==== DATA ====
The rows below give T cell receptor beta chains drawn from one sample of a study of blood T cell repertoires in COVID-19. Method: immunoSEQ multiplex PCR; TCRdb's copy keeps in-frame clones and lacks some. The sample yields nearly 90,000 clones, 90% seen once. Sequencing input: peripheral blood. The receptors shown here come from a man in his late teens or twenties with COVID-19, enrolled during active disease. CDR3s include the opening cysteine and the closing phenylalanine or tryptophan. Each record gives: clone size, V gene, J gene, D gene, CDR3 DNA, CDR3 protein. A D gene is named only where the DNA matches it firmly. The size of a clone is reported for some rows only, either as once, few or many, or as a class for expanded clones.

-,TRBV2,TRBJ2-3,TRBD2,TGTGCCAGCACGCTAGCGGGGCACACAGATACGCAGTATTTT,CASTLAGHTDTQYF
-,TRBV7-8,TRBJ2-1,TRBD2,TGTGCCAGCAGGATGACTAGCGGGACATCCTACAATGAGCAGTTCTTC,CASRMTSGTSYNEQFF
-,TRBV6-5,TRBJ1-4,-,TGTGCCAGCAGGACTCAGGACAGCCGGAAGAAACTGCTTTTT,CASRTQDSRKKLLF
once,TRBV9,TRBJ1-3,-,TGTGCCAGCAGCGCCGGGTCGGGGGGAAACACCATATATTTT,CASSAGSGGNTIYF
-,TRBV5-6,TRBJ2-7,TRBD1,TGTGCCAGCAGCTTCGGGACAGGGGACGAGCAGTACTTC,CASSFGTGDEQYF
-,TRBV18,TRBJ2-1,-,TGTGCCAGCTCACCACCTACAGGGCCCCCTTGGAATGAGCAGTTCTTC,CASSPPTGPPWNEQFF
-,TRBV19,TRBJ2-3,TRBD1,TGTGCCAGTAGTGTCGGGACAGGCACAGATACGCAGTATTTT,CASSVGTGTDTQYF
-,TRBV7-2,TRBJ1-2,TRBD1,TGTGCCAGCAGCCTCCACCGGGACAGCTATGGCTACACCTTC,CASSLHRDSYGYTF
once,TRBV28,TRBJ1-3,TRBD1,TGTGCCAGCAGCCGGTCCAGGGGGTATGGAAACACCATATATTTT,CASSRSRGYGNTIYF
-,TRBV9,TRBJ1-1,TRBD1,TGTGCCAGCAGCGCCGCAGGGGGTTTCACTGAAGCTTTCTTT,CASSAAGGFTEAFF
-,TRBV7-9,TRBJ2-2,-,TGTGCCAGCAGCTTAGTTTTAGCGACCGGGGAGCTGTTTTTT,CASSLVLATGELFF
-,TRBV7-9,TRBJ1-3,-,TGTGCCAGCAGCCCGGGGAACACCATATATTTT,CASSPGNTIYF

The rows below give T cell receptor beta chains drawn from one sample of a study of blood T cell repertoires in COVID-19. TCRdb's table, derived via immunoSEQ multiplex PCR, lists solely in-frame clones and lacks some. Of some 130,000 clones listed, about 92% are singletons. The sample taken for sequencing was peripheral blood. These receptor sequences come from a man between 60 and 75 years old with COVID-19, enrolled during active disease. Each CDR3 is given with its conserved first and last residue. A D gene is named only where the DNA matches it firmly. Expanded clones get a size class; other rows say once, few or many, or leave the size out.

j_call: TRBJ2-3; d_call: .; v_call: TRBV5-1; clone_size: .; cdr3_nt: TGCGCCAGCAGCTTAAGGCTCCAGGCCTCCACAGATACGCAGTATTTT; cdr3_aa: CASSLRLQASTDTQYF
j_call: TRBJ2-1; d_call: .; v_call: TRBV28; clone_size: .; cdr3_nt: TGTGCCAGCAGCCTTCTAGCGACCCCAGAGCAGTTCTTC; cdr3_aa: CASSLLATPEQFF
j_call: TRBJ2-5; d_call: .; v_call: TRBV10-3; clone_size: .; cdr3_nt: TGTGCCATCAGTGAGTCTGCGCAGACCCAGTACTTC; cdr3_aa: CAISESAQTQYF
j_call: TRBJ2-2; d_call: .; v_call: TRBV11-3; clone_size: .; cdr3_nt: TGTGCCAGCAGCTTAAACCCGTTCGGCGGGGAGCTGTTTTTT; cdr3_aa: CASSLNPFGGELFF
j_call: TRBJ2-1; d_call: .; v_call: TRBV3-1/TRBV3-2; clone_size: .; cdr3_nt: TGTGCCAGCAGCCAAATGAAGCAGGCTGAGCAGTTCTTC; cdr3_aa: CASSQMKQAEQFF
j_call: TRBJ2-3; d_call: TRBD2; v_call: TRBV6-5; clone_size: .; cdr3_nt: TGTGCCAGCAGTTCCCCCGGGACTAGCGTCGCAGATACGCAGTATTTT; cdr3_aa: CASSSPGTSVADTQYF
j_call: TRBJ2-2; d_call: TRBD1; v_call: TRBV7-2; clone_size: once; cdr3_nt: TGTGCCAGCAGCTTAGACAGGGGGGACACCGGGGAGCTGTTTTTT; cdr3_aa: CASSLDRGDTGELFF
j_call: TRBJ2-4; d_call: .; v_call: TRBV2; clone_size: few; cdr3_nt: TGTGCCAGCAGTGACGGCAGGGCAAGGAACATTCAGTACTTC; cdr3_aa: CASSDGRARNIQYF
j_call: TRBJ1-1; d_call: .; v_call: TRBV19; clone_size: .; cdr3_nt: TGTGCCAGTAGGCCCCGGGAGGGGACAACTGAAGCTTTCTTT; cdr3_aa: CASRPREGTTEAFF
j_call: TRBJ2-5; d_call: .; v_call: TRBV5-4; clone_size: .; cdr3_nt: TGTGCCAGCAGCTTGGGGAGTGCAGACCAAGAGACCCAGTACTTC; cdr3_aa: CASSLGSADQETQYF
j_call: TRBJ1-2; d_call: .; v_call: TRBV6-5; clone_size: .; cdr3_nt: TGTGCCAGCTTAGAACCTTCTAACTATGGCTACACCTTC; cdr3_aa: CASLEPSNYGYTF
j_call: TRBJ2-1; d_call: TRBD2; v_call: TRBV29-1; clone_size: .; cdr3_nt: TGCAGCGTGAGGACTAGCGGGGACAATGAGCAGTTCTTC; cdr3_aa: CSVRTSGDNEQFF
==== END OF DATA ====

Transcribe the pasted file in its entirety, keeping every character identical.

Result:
The rows below give T cell receptor beta chains drawn from one sample of a study of blood T cell repertoires in COVID-19. Method: immunoSEQ multiplex PCR; TCRdb's copy keeps in-frame clones and lacks some. The sample yields nearly 90,000 clones, 90% seen once. Sequencing input: peripheral blood. The receptors shown here come from a man in his late teens or twenties with COVID-19, enrolled during active disease. CDR3s include the opening cysteine and the closing phenylalanine or tryptophan. Each record gives: clone size, V gene, J gene, D gene, CDR3 DNA, CDR3 protein. A D gene is named only where the DNA matches it firmly. The size of a clone is reported for some rows only, either as once, few or many, or as a class for expanded clones.

-,TRBV2,TRBJ2-3,TRBD2,TGTGCCAGCACGCTAGCGGGGCACACAGATACGCAGTATTTT,CASTLAGHTDTQYF
-,TRBV7-8,TRBJ2-1,TRBD2,TGTGCCAGCAGGATGACTAGCGGGACATCCTACAATGAGCAGTTCTTC,CASRMTSGTSYNEQFF
-,TRBV6-5,TRBJ1-4,-,TGTGCCAGCAGGACTCAGGACAGCCGGAAGAAACTGCTTTTT,CASRTQDSRKKLLF
once,TRBV9,TRBJ1-3,-,TGTGCCAGCAGCGCCGGGTCGGGGGGAAACACCATATATTTT,CASSAGSGGNTIYF
-,TRBV5-6,TRBJ2-7,TRBD1,TGTGCCAGCAGCTTCGGGACAGGGGACGAGCAGTACTTC,CASSFGTGDEQYF
-,TRBV18,TRBJ2-1,-,TGTGCCAGCTCACCACCTACAGGGCCCCCTTGGAATGAGCAGTTCTTC,CASSPPTGPPWNEQFF
-,TRBV19,TRBJ2-3,TRBD1,TGTGCCAGTAGTGTCGGGACAGGCACAGATACGCAGTATTTT,CASSVGTGTDTQYF
-,TRBV7-2,TRBJ1-2,TRBD1,TGTGCCAGCAGCCTCCACCGGGACAGCTATGGCTACACCTTC,CASSLHRDSYGYTF
once,TRBV28,TRBJ1-3,TRBD1,TGTGCCAGCAGCCGGTCCAGGGGGTATGGAAACACCATATATTTT,CASSRSRGYGNTIYF
-,TRBV9,TRBJ1-1,TRBD1,TGTGCCAGCAGCGCCGCAGGGGGTTTCACTGAAGCTTTCTTT,CASSAAGGFTEAFF
-,TRBV7-9,TRBJ2-2,-,TGTGCCAGCAGCTTAGTTTTAGCGACCGGGGAGCTGTTTTTT,CASSLVLATGELFF
-,TRBV7-9,TRBJ1-3,-,TGTGCCAGCAGCCCGGGGAACACCATATATTTT,CASSPGNTIYF

The rows below give T cell receptor beta chains drawn from one sample of a study of blood T cell repertoires in COVID-19. TCRdb's table, derived via immunoSEQ multiplex PCR, lists solely in-frame clones and lacks some. Of some 130,000 clones listed, about 92% are singletons. The sample taken for sequencing was peripheral blood. These receptor sequences come from a man between 60 and 75 years old with COVID-19, enrolled during active disease. Each CDR3 is given with its conserved first and last residue. A D gene is named only where the DNA matches it firmly. Expanded clones get a size class; other rows say once, few or many, or leave the size out.

j_call: TRBJ2-3; d_call: .; v_call: TRBV5-1; clone_size: .; cdr3_nt: TGCGCCAGCAGCTTAAGGCTCCAGGCCTCCACAGATACGCAGTATTTT; cdr3_aa: CASSLRLQASTDTQYF
j_call: TRBJ2-1; d_call: .; v_call: TRBV28; clone_size: .; cdr3_nt: TGTGCCAGCAGCCTTCTAGCGACCCCAGAGCAGTTCTTC; cdr3_aa: CASSLLATPEQFF
j_call: TRBJ2-5; d_call: .; v_call: TRBV10-3; clone_size: .; cdr3_nt: TGTGCCATCAGTGAGTCTGCGCAGACCCAGTACTTC; cdr3_aa: CAISESAQTQYF
j_call: TRBJ2-2; d_call: .; v_call: TRBV11-3; clone_size: .; cdr3_nt: TGTGCCAGCAGCTTAAACCCGTTCGGCGGGGAGCTGTTTTTT; cdr3_aa: CASSLNPFGGELFF
j_call: TRBJ2-1; d_call: .; v_call: TRBV3-1/TRBV3-2; clone_size: .; cdr3_nt: TGTGCCAGCAGCCAAATGAAGCAGGCTGAGCAGTTCTTC; cdr3_aa: CASSQMKQAEQFF
j_call: TRBJ2-3; d_call: TRBD2; v_call: TRBV6-5; clone_size: .; cdr3_nt: TGTGCCAGCAGTTCCCCCGGGACTAGCGTCGCAGATACGCAGTATTTT; cdr3_aa: CASSSPGTSVADTQYF
j_call: TRBJ2-2; d_call: TRBD1; v_call: TRBV7-2; clone_size: once; cdr3_nt: TGTGCCAGCAGCTTAGACAGGGGGGACACCGGGGAGCTGTTTTTT; cdr3_aa: CASSLDRGDTGELFF
j_call: TRBJ2-4; d_call: .; v_call: TRBV2; clone_size: few; cdr3_nt: TGTGCCAGCAGTGACGGCAGGGCAAGGAACATTCAGTACTTC; cdr3_aa: CASSDGRARNIQYF
j_call: TRBJ1-1; d_call: .; v_call: TRBV19; clone_size: .; cdr3_nt: TGTGCCAGTAGGCCCCGGGAGGGGACAACTGAAGCTTTCTTT; cdr3_aa: CASRPREGTTEAFF
j_call: TRBJ2-5; d_call: .; v_call: TRBV5-4; clone_size: .; cdr3_nt: TGTGCCAGCAGCTTGGGGAGTGCAGACCAAGAGACCCAGTACTTC; cdr3_aa: CASSLGSADQETQYF
j_call: TRBJ1-2; d_call: .; v_call: TRBV6-5; clone_size: .; cdr3_nt: TGTGCCAGCTTAGAACCTTCTAACTATGGCTACACCTTC; cdr3_aa: CASLEPSNYGYTF
j_call: TRBJ2-1; d_call: TRBD2; v_call: TRBV29-1; clone_size: .; cdr3_nt: TGCAGCGTGAGGACTAGCGGGGACAATGAGCAGTTCTTC; cdr3_aa: CSVRTSGDNEQFF